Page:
The diary of a Saudi man, currently living in the United Kingdom, where the Religious Police no longer trouble him for the moment.
In Memory of the lives of 15 Makkah Schoolgirls, lost when their school burnt down on Monday, 11th March, 2002. The Religious Police would not allow them to leave the building, nor allow the Firemen to enter.
The Saudi Arabian authorities are refusing to reveal what action was taken against a diplomat suspected of sexually assaulting a child in London. The man was arrested at the end of July last year but was released after claiming diplomatic immunity. The Saudis say he will not be able to return to the UK, but have offered no information as to his fate. The Foreign Office has refused to hand over papers on the case, despite a BBC freedom of information request. The alleged assault against the 11-year-old girl generated anger in the newspapers when the Saudis refused a request by the British to waive the man's diplomatic immunity.
That just about sums up all I know about the case.
Obviously, had he been charged and convicted in the UK, he would have gone to prison for some length of time. He wouldn't have had his head shaven, but that would have been the least of his problems. British prisoners have a form of 'code of honor' which means that they attempt to kill child sex criminals if they get the chance. For that reason child sex criminals are segregated for their own protection. In the event he didn't get charged and he invoked diplomatic immunity, and the Saudi government, to nobody's surprise, has gone quiet on the case.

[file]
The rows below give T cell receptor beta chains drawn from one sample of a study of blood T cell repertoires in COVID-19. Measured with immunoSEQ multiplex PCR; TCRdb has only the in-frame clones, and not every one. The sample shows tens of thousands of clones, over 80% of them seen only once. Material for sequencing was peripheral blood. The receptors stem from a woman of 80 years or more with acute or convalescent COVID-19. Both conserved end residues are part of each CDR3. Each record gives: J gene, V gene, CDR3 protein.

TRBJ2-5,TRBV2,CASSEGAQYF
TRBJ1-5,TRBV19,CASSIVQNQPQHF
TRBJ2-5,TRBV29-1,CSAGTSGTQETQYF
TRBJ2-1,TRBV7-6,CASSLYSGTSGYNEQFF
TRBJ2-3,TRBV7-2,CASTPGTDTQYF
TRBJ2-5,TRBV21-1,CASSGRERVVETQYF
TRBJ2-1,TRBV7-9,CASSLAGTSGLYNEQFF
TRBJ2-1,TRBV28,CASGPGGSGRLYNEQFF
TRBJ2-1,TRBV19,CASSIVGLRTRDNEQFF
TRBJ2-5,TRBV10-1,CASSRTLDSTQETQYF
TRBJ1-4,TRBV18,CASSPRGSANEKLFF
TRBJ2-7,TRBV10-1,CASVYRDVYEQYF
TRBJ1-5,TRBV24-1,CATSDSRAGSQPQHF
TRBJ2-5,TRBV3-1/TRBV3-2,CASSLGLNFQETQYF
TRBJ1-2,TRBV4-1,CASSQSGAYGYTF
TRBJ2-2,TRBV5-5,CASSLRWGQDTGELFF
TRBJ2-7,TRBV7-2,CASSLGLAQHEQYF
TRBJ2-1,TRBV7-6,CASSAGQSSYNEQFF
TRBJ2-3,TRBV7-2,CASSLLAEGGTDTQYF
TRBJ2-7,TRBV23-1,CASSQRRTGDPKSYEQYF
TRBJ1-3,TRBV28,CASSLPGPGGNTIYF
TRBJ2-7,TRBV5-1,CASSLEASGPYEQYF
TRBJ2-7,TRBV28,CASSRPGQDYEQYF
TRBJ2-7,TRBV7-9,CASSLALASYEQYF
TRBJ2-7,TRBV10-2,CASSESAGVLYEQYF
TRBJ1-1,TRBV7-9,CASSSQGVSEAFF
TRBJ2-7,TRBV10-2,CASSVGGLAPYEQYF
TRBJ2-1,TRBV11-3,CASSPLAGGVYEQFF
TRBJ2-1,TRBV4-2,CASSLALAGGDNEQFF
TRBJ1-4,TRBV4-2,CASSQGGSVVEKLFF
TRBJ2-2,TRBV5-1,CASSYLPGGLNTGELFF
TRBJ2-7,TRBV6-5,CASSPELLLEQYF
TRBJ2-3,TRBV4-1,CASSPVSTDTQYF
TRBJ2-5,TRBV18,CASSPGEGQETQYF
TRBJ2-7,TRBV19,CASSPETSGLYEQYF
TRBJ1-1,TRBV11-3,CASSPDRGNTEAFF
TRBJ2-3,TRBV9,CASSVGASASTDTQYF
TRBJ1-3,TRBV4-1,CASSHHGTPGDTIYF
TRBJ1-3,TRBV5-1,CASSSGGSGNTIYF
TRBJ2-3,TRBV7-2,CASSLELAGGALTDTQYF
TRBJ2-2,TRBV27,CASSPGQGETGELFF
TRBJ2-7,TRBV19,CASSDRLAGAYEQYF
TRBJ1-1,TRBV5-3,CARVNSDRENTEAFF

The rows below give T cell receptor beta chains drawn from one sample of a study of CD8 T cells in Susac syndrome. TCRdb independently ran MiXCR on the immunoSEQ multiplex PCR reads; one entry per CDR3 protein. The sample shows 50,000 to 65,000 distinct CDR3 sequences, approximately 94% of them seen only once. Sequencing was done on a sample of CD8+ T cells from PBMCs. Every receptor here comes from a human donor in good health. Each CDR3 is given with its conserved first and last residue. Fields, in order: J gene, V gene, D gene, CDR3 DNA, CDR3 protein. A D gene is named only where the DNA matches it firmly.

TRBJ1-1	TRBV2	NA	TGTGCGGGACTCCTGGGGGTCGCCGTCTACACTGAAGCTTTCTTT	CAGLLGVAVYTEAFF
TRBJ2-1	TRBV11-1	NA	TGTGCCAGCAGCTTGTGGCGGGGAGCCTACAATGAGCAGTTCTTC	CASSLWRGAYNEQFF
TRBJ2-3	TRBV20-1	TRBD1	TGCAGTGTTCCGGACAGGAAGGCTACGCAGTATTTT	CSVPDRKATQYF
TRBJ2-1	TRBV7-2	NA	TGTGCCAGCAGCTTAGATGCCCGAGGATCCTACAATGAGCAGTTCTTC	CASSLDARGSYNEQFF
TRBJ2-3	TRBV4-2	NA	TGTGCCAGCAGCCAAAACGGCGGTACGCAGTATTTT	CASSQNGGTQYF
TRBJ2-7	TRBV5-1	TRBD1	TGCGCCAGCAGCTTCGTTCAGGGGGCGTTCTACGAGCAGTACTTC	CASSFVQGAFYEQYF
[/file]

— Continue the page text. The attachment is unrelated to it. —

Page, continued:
For what it's worth, because I have no special knowledge, this is how I believe the Saudi government will see the case. Please bear in mind that I am saying all this with a straight face. This is not one of those 'ironic posts'.
1. Saudi Law, based totally on Sharia Law, does not specify a minimum age for sexual relations. It does require that sex must take place within marriage. However there are no hard-and-fast rules for the minimum age of marriage; it depends upon what is seen as the 'best interests' of both parties.
2. Although there is some scolarly dispute, it is generally accepted that Mohammad married his wife Aisha, the daughter of Abu Bakr, when she was six, and consummated the marriage when she was nine. See here for various items of evidence, pro and con. Interestingly, whilst there has been some dispute, there has been virtually no condemnation within the religion.
3. More recently, the 'Saudi Gazette' trumpeted an article about a man of indeterminate old age, married to a girl of thirteen.
4. Given that Saudi attitudes to the age of consent are more 'relaxed' than those in most other places, the fact that the girl was eleven would not, per se, be a cause for censure of their diplomat, and certainly not if she had reached the age of puberty.
5. What would be a cause for censure would be the fact that the alleged events had taken place outside marriage. However it is sadly a matter of fact that the female is generally seen as the more guilty party on these occasions. I am assuming that she was not veiled or concealing her form in any way.
So, whilst I have no special knowledge, I suspect that the diplomat's fate, punishment or penalty will be...
P.S. For those tempted to go to the website of the Saudi Embassy in London, perhaps to check on recent departures, it seems to be offline. (16.09.05). What you might call a 'diplomatic silence'.